A recent article in the New York Times makes a great case for putting sociologists and the insights of sociology in a more prominent role in the policy making process. Why aren’t sociologists and anthropologists asked more frequently for advice about policy matters? It’s a good question. While the SOAN blog often highlights the impact that our faculty and students are having on, say, the global response to Ebola or climate change policy and environmental justice, we don’t often see a “chief anthropologist/sociologist” in the highest levels of government, think tanks, or NGOs. My theory: the explanations that we provide for many questions of societal import challenge existing conventions and structures, meaning that, while our explanations and data might be valid, they are hard to incorporate without larger conversations about power and inequality. What do you think, SOAN community? Comment here or email me to share your ideas.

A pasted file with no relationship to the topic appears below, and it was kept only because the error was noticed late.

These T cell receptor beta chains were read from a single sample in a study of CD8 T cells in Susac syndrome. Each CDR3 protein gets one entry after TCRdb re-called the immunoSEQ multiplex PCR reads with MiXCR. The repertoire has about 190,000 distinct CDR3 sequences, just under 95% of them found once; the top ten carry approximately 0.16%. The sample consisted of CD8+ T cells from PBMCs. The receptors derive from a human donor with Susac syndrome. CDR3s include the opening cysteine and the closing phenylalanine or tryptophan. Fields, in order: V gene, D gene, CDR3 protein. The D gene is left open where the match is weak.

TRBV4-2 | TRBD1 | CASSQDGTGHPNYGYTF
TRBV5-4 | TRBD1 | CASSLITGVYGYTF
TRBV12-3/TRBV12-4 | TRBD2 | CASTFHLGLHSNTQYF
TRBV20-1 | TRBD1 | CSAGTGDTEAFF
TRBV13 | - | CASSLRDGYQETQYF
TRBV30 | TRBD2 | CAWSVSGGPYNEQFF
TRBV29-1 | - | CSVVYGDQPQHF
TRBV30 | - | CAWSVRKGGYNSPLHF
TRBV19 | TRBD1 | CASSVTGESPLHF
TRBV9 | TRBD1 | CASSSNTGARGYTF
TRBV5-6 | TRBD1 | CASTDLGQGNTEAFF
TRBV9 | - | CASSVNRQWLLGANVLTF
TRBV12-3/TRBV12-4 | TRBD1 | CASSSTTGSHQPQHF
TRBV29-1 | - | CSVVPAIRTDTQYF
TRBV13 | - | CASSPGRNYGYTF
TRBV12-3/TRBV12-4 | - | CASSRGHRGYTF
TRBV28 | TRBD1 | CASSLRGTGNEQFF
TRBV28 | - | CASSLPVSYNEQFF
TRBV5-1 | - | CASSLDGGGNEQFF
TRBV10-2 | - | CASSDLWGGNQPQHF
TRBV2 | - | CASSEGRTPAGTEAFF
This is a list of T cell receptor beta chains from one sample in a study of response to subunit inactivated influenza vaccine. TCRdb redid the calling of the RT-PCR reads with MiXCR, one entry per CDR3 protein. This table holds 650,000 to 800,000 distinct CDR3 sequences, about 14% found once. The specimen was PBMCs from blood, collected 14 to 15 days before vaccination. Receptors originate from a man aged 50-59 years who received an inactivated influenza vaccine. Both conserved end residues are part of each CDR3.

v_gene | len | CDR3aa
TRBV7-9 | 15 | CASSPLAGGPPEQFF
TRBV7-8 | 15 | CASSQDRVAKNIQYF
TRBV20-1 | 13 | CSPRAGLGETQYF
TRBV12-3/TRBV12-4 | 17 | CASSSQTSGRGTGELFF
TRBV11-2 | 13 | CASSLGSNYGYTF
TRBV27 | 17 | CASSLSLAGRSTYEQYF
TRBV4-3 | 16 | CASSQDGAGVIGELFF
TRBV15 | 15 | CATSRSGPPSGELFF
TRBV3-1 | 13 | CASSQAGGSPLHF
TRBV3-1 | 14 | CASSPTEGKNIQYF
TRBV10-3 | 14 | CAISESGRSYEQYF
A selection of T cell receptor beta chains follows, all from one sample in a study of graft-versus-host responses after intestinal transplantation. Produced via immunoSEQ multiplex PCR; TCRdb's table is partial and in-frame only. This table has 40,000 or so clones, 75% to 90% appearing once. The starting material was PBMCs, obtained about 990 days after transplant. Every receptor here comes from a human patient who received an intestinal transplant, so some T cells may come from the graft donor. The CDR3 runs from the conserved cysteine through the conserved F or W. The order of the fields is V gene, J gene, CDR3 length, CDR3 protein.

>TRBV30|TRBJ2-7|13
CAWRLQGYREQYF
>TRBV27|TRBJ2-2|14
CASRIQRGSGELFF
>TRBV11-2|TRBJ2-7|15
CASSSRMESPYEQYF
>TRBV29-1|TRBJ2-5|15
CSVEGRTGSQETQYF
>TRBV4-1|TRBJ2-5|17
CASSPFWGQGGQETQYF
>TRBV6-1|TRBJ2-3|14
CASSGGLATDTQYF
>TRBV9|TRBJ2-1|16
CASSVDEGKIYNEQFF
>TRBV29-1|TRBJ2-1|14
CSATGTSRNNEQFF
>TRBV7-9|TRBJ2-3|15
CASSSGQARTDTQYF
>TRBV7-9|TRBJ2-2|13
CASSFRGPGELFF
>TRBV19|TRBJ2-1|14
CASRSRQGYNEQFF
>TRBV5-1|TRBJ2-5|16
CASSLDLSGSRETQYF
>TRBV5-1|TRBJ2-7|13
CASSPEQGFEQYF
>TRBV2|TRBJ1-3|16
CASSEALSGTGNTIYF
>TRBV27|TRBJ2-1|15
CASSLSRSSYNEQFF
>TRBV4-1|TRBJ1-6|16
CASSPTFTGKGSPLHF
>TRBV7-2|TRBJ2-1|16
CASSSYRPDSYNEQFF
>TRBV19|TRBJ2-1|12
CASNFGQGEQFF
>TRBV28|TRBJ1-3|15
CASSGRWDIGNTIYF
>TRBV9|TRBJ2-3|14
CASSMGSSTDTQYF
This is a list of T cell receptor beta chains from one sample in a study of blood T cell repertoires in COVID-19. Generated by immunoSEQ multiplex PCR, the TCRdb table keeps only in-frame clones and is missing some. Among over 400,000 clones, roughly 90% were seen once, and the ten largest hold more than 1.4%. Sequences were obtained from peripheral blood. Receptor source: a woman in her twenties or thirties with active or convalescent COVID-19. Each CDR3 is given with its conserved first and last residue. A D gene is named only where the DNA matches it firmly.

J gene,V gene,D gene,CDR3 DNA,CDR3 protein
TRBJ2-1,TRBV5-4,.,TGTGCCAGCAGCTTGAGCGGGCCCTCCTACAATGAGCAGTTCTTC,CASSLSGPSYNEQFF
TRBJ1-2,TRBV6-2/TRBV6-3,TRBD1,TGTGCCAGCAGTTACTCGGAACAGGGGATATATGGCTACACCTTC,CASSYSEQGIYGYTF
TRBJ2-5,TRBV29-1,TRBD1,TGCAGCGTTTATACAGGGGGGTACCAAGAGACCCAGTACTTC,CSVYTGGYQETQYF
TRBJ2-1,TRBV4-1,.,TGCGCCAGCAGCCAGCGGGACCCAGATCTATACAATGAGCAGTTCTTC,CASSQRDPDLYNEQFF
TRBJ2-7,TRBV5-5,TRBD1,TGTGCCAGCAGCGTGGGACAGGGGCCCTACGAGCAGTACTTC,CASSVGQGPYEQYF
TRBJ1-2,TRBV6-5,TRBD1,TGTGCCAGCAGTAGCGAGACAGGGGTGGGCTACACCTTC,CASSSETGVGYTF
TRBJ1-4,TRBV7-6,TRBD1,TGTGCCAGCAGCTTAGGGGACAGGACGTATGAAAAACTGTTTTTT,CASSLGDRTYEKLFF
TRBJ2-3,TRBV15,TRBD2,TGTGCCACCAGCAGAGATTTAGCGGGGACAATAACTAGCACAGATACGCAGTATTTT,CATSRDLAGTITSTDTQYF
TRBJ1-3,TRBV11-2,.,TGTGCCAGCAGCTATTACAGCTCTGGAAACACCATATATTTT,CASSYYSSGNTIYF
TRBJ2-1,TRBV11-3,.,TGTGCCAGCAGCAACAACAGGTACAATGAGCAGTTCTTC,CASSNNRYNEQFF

Home - Academics - Departments and Programs - Sociology and Anthropology - Sociology and Anthropology Updates
Sociology and Anthropology Updates
Why Don’t Sociologists (or Anthropologists) Have a Larger Role in Policy Making?By Chris Henke on March 18, 2017
Leave a comment
Comments: Please make sure you keep your feedback thoughtful, on-topic and respectful. Offensive language, personal attacks, or irrelevant comments may be deleted. Responsibility for comments lies with each individual user, not with Colgate University. Comments will not appear immediately. We appreciate your patience.